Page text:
Visit Scotland 2014/Rab C. Nesbitt/Dick Emery

I did mention a wee while ago that 2014 is going to be a big year in Scotland, in fact it’s a Homecoming Year as well as being our Independence Referendum year. You can read all about some of the events which will be going on throughout Scotland at the Visit Scotland site.

If you are feeling fraught at the moment what with the stress of the coming season you might like to cheer yourself up with a look at some old Scottish comedy from Rab C. Nesbitt. You can see him having a wee bit of a rant below. Anyone who has trouble understanding David Tennant’s accent might find this interesting!

Just to even things up I’m mentioning an English comedian too as
it has come to my notice that Dick Emery didn’t make it to the US in the way that Benny Hill did. If you want to see some of his sketches have a look below, they’re mostly from the 1970s, my favourite decade, although the first one is the 60s I think. One of his most popular characters was Mandy, who never did master the art of walking in high heels, that’s the one thing I have in common with ‘her’.

The Scots Language.

I heard that Alex Salmond had been talking about the teaching of the Scots language in schools. I think that it is about time that something was done to stop the rot where Scots is concerned. Too many words are being lost to us, and once they are gone – they’re gone.

I know that there is no spare money around at the moment, but I really don’t see why such an initiative should cost much – if anything at all. We don’t need teachers to be sent off on courses or anything expensive. Ten minutes towards the end of each primary school day would be all that was needed to teach children a couple of Scots words or phrases each lesson.

It could be a very informal winding down of each day and the only tools necessary would be an English-Scots dictionary and a black/whiteboard. There’s no need to make a big production number of it as there are so many other things vying for space and time within the school day.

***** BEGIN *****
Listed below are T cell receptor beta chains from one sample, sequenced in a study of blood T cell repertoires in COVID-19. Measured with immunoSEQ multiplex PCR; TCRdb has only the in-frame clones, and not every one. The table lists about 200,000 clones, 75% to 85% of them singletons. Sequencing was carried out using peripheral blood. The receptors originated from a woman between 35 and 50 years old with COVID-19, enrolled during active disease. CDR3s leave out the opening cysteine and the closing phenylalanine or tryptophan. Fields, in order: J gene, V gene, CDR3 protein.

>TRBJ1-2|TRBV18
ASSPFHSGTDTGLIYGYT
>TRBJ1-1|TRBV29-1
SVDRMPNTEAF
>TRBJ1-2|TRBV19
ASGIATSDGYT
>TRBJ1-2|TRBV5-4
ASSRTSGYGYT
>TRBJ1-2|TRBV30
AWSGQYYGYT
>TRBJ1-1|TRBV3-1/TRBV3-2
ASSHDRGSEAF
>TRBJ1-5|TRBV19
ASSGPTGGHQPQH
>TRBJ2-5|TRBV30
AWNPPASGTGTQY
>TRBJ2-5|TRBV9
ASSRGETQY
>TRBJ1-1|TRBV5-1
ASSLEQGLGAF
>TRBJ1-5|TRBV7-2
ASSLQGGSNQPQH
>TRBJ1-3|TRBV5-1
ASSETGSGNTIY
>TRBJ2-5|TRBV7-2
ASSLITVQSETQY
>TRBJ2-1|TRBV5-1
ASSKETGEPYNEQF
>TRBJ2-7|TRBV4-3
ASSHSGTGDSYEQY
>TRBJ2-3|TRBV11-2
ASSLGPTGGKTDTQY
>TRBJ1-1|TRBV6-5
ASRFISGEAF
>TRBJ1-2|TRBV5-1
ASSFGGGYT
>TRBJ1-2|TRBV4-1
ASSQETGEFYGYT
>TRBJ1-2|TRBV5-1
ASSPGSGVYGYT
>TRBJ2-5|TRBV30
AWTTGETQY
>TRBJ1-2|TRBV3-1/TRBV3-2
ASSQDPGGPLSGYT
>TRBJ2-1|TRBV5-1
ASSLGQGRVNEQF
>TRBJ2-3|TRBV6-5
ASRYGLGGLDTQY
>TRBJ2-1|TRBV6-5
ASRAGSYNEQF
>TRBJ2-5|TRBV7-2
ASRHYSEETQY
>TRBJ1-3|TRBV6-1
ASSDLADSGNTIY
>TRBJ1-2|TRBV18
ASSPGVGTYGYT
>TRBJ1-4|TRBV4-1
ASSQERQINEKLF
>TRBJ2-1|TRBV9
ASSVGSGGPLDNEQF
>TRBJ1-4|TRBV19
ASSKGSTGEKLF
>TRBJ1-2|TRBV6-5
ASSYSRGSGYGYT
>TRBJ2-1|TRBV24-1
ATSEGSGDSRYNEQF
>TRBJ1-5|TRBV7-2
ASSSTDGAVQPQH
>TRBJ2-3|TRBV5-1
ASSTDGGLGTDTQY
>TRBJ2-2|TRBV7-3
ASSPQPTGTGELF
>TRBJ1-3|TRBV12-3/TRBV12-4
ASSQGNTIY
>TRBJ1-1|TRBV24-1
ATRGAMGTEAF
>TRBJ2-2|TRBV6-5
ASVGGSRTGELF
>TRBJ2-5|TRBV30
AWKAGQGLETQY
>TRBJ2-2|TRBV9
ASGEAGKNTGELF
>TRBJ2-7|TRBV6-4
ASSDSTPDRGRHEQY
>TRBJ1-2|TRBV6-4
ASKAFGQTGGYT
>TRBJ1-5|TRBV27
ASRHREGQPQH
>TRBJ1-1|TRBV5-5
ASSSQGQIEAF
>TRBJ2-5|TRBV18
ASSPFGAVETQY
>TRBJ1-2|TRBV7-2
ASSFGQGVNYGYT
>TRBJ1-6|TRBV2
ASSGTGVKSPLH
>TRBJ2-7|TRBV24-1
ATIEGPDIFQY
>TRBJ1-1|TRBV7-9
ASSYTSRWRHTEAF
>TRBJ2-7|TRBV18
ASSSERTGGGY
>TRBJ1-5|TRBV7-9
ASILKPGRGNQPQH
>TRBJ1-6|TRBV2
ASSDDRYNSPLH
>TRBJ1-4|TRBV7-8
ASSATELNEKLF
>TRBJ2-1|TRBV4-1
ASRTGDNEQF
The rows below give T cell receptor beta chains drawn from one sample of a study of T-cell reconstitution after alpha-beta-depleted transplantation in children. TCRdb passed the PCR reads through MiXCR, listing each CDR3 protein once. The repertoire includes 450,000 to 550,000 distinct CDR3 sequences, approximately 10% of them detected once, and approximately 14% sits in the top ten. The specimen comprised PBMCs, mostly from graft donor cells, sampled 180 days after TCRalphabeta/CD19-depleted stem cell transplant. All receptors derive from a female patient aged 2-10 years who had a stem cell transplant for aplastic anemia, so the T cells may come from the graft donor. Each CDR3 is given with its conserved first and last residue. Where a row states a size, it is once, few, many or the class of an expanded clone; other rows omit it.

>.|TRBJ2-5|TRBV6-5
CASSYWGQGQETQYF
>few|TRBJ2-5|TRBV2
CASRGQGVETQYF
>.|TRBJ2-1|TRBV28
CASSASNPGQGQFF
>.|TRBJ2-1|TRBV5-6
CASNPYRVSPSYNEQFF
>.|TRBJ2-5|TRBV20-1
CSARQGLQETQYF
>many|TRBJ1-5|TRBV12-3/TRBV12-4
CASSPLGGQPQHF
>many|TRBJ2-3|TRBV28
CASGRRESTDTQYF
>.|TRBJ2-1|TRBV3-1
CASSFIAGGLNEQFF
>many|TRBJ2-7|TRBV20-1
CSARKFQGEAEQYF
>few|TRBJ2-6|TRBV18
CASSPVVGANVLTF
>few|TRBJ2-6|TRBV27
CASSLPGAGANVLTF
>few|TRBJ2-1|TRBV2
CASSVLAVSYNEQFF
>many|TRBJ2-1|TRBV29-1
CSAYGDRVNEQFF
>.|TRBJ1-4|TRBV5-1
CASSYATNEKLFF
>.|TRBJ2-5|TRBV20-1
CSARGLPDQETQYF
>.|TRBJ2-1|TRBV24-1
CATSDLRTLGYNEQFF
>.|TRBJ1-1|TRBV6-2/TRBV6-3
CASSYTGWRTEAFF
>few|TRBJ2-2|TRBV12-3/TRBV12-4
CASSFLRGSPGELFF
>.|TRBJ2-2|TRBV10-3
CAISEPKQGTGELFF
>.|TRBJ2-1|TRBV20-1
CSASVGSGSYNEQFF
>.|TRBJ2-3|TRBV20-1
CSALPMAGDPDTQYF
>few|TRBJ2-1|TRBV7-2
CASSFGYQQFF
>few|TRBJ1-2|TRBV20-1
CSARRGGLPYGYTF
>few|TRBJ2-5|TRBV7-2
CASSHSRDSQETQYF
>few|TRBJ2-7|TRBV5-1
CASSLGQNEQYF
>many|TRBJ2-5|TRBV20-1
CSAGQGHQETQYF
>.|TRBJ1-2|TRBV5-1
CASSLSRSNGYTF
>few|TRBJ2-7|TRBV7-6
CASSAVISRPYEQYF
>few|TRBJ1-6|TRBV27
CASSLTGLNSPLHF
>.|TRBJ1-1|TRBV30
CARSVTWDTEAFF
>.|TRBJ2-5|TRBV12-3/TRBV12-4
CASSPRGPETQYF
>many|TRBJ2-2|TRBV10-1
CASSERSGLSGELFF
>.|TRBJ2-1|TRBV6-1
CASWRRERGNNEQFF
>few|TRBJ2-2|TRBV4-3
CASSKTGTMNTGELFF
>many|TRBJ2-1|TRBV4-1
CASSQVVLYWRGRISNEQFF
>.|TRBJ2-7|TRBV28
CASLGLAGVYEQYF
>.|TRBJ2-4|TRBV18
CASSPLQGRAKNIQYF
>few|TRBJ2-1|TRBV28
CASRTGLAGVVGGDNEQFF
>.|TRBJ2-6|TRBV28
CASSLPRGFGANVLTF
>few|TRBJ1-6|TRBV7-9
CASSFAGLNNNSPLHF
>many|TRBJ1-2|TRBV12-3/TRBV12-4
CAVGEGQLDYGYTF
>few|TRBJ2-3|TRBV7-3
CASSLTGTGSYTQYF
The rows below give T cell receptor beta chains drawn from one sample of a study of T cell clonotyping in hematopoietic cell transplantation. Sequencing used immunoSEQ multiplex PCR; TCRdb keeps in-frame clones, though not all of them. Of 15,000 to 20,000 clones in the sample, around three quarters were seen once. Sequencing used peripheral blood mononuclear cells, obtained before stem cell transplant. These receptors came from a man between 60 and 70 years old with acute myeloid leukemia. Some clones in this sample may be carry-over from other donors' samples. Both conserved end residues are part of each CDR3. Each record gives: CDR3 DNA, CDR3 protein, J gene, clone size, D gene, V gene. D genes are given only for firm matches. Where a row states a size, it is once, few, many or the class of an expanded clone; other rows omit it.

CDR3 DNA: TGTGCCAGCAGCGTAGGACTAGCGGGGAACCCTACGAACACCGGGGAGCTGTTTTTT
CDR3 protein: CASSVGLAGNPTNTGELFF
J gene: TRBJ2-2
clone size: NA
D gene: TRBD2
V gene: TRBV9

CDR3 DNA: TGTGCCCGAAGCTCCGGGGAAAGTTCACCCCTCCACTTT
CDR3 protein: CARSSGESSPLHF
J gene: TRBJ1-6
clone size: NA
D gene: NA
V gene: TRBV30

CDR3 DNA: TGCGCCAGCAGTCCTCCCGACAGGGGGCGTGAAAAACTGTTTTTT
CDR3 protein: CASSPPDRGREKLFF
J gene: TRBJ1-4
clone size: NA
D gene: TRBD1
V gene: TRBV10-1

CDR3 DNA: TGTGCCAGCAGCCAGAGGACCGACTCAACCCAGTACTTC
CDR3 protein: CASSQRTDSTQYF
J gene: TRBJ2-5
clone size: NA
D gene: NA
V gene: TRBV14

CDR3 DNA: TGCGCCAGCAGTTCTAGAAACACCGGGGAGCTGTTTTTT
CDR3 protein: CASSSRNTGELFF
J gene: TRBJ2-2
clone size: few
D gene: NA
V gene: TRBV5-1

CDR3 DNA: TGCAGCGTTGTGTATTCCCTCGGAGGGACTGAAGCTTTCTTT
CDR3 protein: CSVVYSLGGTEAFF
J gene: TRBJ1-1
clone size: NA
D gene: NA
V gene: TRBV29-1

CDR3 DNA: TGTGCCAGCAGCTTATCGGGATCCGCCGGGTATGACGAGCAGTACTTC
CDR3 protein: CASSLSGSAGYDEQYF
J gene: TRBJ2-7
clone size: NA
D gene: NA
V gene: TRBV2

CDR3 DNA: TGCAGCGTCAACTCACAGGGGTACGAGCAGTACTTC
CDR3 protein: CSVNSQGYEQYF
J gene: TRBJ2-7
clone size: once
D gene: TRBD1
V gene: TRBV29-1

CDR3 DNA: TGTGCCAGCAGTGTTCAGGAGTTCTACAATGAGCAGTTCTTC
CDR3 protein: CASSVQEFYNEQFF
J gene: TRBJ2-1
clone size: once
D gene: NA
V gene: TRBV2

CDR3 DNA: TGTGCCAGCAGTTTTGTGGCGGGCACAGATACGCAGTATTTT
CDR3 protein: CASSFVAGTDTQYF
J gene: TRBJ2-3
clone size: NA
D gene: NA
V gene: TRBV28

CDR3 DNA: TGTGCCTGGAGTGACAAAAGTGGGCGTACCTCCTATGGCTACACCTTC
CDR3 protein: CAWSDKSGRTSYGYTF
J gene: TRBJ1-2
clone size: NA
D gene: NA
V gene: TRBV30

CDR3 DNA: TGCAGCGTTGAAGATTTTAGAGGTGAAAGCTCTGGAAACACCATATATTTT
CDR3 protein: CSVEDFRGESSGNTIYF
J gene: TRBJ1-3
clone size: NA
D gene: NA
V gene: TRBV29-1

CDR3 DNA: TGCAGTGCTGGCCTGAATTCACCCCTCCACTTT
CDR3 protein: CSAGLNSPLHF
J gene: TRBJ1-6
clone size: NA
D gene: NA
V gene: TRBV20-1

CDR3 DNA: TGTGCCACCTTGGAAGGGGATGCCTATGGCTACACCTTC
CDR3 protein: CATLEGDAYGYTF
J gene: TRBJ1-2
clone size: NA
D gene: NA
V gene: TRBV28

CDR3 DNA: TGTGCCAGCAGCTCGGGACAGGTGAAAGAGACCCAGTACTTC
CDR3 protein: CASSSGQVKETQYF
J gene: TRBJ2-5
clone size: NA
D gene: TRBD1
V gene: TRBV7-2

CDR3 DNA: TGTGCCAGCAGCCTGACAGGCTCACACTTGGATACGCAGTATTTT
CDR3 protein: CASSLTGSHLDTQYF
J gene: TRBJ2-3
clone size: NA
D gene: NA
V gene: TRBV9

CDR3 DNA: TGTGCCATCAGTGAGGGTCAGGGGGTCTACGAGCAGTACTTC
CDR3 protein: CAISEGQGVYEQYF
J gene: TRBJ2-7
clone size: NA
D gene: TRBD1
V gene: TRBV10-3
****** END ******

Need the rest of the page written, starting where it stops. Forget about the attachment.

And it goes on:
When I was at school, in the west, a good few moons ago, we were all bi-lingual. At school we spoke the Queen’s English to the teachers and then when it was playtime we reverted to Scots.

Some adults used to complain about us speaking slang, but it wasn’t – it was just Scots. Likewise – when we grew up it was natural to speak plain English to people in authority as a matter of courtesy, after all the person that you are speaking to may not speak Scots, and I suppose to show that you could speak good English. However, at home and with friends the less formal Scots was used.

I’m not sure if that practice is carried out in the whole of Scotland as a matter of course though. I well remember being in a bank in Fife and when I asked the bank teller a question – his answer to me was -: Ah dinnae ken, but Ah’ll fund oot fur yee.

I have to say that I was dumfoonert. There is no way that you would get a job in a bank in the west of Scotland if you spoke to customers like that. And although I’m all for the promotion of the Scots language, I still think that there is a time and a place for it.

Even Rab C Nesbit was bi-lingual. There was always a time in each programme when his best English came out – usually when he was incensed about something and just had to let off steam.
As he got angrier, so he became ‘posher’.

I know quite a lot of people that that happens to and it’s always funny to observe, whether it’s Rab C. or yer mammy.